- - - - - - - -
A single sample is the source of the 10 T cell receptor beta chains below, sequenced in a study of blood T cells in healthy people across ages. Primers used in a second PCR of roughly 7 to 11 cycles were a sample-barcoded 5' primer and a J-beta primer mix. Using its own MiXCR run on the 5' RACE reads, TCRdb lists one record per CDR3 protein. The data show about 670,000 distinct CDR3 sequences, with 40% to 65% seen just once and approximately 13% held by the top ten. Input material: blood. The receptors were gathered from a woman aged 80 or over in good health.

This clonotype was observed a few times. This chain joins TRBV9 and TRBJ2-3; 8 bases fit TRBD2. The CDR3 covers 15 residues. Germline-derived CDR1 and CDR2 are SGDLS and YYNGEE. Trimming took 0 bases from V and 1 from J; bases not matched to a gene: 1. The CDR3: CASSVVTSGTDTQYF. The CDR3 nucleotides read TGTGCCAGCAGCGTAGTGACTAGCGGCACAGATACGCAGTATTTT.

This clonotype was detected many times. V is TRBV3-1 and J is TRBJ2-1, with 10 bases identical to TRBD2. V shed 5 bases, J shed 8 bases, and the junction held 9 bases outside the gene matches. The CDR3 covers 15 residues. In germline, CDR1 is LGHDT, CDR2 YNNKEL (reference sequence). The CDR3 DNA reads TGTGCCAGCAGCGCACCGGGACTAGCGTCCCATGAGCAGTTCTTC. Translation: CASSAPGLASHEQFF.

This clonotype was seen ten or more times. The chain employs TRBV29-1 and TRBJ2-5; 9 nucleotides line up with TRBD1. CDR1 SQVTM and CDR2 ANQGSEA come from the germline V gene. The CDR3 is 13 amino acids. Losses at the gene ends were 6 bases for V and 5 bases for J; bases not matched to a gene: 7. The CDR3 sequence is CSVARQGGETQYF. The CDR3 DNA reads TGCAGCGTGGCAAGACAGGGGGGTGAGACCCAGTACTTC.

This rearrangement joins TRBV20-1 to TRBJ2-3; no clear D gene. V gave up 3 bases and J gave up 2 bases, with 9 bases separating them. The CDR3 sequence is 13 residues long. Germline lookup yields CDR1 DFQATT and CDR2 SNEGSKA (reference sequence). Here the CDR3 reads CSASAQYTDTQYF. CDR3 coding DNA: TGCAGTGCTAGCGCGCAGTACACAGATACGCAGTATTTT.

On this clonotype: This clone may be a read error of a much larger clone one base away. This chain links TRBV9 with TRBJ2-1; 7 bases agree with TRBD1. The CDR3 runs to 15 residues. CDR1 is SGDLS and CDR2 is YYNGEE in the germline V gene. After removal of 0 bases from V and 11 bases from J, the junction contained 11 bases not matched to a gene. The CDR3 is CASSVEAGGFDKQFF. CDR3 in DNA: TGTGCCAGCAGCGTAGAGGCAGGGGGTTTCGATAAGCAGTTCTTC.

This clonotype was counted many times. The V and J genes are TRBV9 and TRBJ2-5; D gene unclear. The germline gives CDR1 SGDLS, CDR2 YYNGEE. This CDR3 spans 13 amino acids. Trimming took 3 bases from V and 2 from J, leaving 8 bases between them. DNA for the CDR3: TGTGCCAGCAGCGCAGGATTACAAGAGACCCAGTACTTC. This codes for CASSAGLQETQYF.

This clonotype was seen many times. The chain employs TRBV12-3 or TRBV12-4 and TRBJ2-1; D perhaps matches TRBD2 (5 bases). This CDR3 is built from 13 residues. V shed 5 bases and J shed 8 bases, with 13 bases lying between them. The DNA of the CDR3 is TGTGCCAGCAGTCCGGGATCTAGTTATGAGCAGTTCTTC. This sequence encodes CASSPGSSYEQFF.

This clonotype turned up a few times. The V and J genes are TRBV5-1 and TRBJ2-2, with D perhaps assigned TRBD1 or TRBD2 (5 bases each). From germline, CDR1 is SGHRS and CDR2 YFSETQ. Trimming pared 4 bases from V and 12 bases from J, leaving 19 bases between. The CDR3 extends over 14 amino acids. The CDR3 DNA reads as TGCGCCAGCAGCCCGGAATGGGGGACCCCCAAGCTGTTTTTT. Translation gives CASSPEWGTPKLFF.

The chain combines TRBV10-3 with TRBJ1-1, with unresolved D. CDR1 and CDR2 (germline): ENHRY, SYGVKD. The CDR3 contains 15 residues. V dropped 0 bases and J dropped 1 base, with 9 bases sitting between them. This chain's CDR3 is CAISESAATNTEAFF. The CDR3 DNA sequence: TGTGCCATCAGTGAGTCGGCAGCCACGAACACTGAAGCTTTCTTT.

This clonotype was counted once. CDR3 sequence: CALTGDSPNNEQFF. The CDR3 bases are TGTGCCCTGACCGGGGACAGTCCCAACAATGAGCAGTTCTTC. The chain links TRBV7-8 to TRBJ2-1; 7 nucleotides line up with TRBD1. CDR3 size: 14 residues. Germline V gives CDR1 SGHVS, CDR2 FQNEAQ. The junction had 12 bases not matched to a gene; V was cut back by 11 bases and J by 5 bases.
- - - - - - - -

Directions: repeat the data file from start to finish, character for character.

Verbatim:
A single sample is the source of the 10 T cell receptor beta chains below, sequenced in a study of blood T cells in healthy people across ages. Primers used in a second PCR of roughly 7 to 11 cycles were a sample-barcoded 5' primer and a J-beta primer mix. Using its own MiXCR run on the 5' RACE reads, TCRdb lists one record per CDR3 protein. The data show about 670,000 distinct CDR3 sequences, with 40% to 65% seen just once and approximately 13% held by the top ten. Input material: blood. The receptors were gathered from a woman aged 80 or over in good health.

This clonotype was observed a few times. This chain joins TRBV9 and TRBJ2-3; 8 bases fit TRBD2. The CDR3 covers 15 residues. Germline-derived CDR1 and CDR2 are SGDLS and YYNGEE. Trimming took 0 bases from V and 1 from J; bases not matched to a gene: 1. The CDR3: CASSVVTSGTDTQYF. The CDR3 nucleotides read TGTGCCAGCAGCGTAGTGACTAGCGGCACAGATACGCAGTATTTT.

This clonotype was detected many times. V is TRBV3-1 and J is TRBJ2-1, with 10 bases identical to TRBD2. V shed 5 bases, J shed 8 bases, and the junction held 9 bases outside the gene matches. The CDR3 covers 15 residues. In germline, CDR1 is LGHDT, CDR2 YNNKEL (reference sequence). The CDR3 DNA reads TGTGCCAGCAGCGCACCGGGACTAGCGTCCCATGAGCAGTTCTTC. Translation: CASSAPGLASHEQFF.

This clonotype was seen ten or more times. The chain employs TRBV29-1 and TRBJ2-5; 9 nucleotides line up with TRBD1. CDR1 SQVTM and CDR2 ANQGSEA come from the germline V gene. The CDR3 is 13 amino acids. Losses at the gene ends were 6 bases for V and 5 bases for J; bases not matched to a gene: 7. The CDR3 sequence is CSVARQGGETQYF. The CDR3 DNA reads TGCAGCGTGGCAAGACAGGGGGGTGAGACCCAGTACTTC.

This rearrangement joins TRBV20-1 to TRBJ2-3; no clear D gene. V gave up 3 bases and J gave up 2 bases, with 9 bases separating them. The CDR3 sequence is 13 residues long. Germline lookup yields CDR1 DFQATT and CDR2 SNEGSKA (reference sequence). Here the CDR3 reads CSASAQYTDTQYF. CDR3 coding DNA: TGCAGTGCTAGCGCGCAGTACACAGATACGCAGTATTTT.

On this clonotype: This clone may be a read error of a much larger clone one base away. This chain links TRBV9 with TRBJ2-1; 7 bases agree with TRBD1. The CDR3 runs to 15 residues. CDR1 is SGDLS and CDR2 is YYNGEE in the germline V gene. After removal of 0 bases from V and 11 bases from J, the junction contained 11 bases not matched to a gene. The CDR3 is CASSVEAGGFDKQFF. CDR3 in DNA: TGTGCCAGCAGCGTAGAGGCAGGGGGTTTCGATAAGCAGTTCTTC.

This clonotype was counted many times. The V and J genes are TRBV9 and TRBJ2-5; D gene unclear. The germline gives CDR1 SGDLS, CDR2 YYNGEE. This CDR3 spans 13 amino acids. Trimming took 3 bases from V and 2 from J, leaving 8 bases between them. DNA for the CDR3: TGTGCCAGCAGCGCAGGATTACAAGAGACCCAGTACTTC. This codes for CASSAGLQETQYF.

This clonotype was seen many times. The chain employs TRBV12-3 or TRBV12-4 and TRBJ2-1; D perhaps matches TRBD2 (5 bases). This CDR3 is built from 13 residues. V shed 5 bases and J shed 8 bases, with 13 bases lying between them. The DNA of the CDR3 is TGTGCCAGCAGTCCGGGATCTAGTTATGAGCAGTTCTTC. This sequence encodes CASSPGSSYEQFF.

This clonotype turned up a few times. The V and J genes are TRBV5-1 and TRBJ2-2, with D perhaps assigned TRBD1 or TRBD2 (5 bases each). From germline, CDR1 is SGHRS and CDR2 YFSETQ. Trimming pared 4 bases from V and 12 bases from J, leaving 19 bases between. The CDR3 extends over 14 amino acids. The CDR3 DNA reads as TGCGCCAGCAGCCCGGAATGGGGGACCCCCAAGCTGTTTTTT. Translation gives CASSPEWGTPKLFF.

The chain combines TRBV10-3 with TRBJ1-1, with unresolved D. CDR1 and CDR2 (germline): ENHRY, SYGVKD. The CDR3 contains 15 residues. V dropped 0 bases and J dropped 1 base, with 9 bases sitting between them. This chain's CDR3 is CAISESAATNTEAFF. The CDR3 DNA sequence: TGTGCCATCAGTGAGTCGGCAGCCACGAACACTGAAGCTTTCTTT.

This clonotype was counted once. CDR3 sequence: CALTGDSPNNEQFF. The CDR3 bases are TGTGCCCTGACCGGGGACAGTCCCAACAATGAGCAGTTCTTC. The chain links TRBV7-8 to TRBJ2-1; 7 nucleotides line up with TRBD1. CDR3 size: 14 residues. Germline V gives CDR1 SGHVS, CDR2 FQNEAQ. The junction had 12 bases not matched to a gene; V was cut back by 11 bases and J by 5 bases.